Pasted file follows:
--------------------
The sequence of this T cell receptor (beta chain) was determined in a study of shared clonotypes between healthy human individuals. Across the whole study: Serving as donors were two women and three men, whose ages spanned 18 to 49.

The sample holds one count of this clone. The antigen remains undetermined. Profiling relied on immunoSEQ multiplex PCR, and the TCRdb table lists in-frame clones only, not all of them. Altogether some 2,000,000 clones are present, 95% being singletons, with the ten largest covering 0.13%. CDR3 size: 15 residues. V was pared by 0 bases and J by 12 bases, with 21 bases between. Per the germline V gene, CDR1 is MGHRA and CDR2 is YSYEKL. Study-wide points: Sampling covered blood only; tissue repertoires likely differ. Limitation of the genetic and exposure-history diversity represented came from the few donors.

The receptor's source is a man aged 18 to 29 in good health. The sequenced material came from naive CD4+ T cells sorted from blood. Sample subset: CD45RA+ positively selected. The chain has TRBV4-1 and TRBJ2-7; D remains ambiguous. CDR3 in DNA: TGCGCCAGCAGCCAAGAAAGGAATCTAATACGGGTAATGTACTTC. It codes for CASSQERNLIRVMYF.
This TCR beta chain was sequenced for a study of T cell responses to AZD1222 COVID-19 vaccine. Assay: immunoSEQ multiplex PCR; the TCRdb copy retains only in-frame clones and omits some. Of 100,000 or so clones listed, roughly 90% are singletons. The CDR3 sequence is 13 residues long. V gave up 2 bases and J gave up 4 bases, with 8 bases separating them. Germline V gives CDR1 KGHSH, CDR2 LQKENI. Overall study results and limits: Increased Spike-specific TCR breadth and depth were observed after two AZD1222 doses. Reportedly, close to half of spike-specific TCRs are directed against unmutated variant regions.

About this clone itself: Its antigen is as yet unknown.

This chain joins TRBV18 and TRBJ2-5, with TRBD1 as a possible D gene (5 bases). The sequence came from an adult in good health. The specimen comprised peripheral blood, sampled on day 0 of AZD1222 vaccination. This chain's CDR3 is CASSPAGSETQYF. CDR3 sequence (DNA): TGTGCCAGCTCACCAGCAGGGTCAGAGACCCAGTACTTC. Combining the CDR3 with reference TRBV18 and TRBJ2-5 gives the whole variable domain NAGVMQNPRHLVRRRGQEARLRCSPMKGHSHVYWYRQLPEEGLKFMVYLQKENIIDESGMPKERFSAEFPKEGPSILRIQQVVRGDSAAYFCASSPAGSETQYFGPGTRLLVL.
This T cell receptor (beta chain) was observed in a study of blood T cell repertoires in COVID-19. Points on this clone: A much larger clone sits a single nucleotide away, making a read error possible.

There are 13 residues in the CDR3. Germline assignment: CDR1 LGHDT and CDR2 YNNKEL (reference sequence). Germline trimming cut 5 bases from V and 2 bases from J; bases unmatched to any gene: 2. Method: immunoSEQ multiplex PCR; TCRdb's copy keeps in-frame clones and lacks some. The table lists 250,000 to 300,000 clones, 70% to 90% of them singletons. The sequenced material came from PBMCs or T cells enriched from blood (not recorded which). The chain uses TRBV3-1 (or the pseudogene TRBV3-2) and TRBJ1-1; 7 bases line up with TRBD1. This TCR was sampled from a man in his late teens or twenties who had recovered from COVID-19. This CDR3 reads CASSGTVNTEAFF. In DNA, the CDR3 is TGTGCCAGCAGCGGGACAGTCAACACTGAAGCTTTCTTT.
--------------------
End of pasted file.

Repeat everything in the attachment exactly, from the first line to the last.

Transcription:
The sequence of this T cell receptor (beta chain) was determined in a study of shared clonotypes between healthy human individuals. Across the whole study: Serving as donors were two women and three men, whose ages spanned 18 to 49.

The sample holds one count of this clone. The antigen remains undetermined. Profiling relied on immunoSEQ multiplex PCR, and the TCRdb table lists in-frame clones only, not all of them. Altogether some 2,000,000 clones are present, 95% being singletons, with the ten largest covering 0.13%. CDR3 size: 15 residues. V was pared by 0 bases and J by 12 bases, with 21 bases between. Per the germline V gene, CDR1 is MGHRA and CDR2 is YSYEKL. Study-wide points: Sampling covered blood only; tissue repertoires likely differ. Limitation of the genetic and exposure-history diversity represented came from the few donors.

The receptor's source is a man aged 18 to 29 in good health. The sequenced material came from naive CD4+ T cells sorted from blood. Sample subset: CD45RA+ positively selected. The chain has TRBV4-1 and TRBJ2-7; D remains ambiguous. CDR3 in DNA: TGCGCCAGCAGCCAAGAAAGGAATCTAATACGGGTAATGTACTTC. It codes for CASSQERNLIRVMYF.
This TCR beta chain was sequenced for a study of T cell responses to AZD1222 COVID-19 vaccine. Assay: immunoSEQ multiplex PCR; the TCRdb copy retains only in-frame clones and omits some. Of 100,000 or so clones listed, roughly 90% are singletons. The CDR3 sequence is 13 residues long. V gave up 2 bases and J gave up 4 bases, with 8 bases separating them. Germline V gives CDR1 KGHSH, CDR2 LQKENI. Overall study results and limits: Increased Spike-specific TCR breadth and depth were observed after two AZD1222 doses. Reportedly, close to half of spike-specific TCRs are directed against unmutated variant regions.

About this clone itself: Its antigen is as yet unknown.

This chain joins TRBV18 and TRBJ2-5, with TRBD1 as a possible D gene (5 bases). The sequence came from an adult in good health. The specimen comprised peripheral blood, sampled on day 0 of AZD1222 vaccination. This chain's CDR3 is CASSPAGSETQYF. CDR3 sequence (DNA): TGTGCCAGCTCACCAGCAGGGTCAGAGACCCAGTACTTC. Combining the CDR3 with reference TRBV18 and TRBJ2-5 gives the whole variable domain NAGVMQNPRHLVRRRGQEARLRCSPMKGHSHVYWYRQLPEEGLKFMVYLQKENIIDESGMPKERFSAEFPKEGPSILRIQQVVRGDSAAYFCASSPAGSETQYFGPGTRLLVL.
This T cell receptor (beta chain) was observed in a study of blood T cell repertoires in COVID-19. Points on this clone: A much larger clone sits a single nucleotide away, making a read error possible.

There are 13 residues in the CDR3. Germline assignment: CDR1 LGHDT and CDR2 YNNKEL (reference sequence). Germline trimming cut 5 bases from V and 2 bases from J; bases unmatched to any gene: 2. Method: immunoSEQ multiplex PCR; TCRdb's copy keeps in-frame clones and lacks some. The table lists 250,000 to 300,000 clones, 70% to 90% of them singletons. The sequenced material came from PBMCs or T cells enriched from blood (not recorded which). The chain uses TRBV3-1 (or the pseudogene TRBV3-2) and TRBJ1-1; 7 bases line up with TRBD1. This TCR was sampled from a man in his late teens or twenties who had recovered from COVID-19. This CDR3 reads CASSGTVNTEAFF. In DNA, the CDR3 is TGTGCCAGCAGCGGGACAGTCAACACTGAAGCTTTCTTT.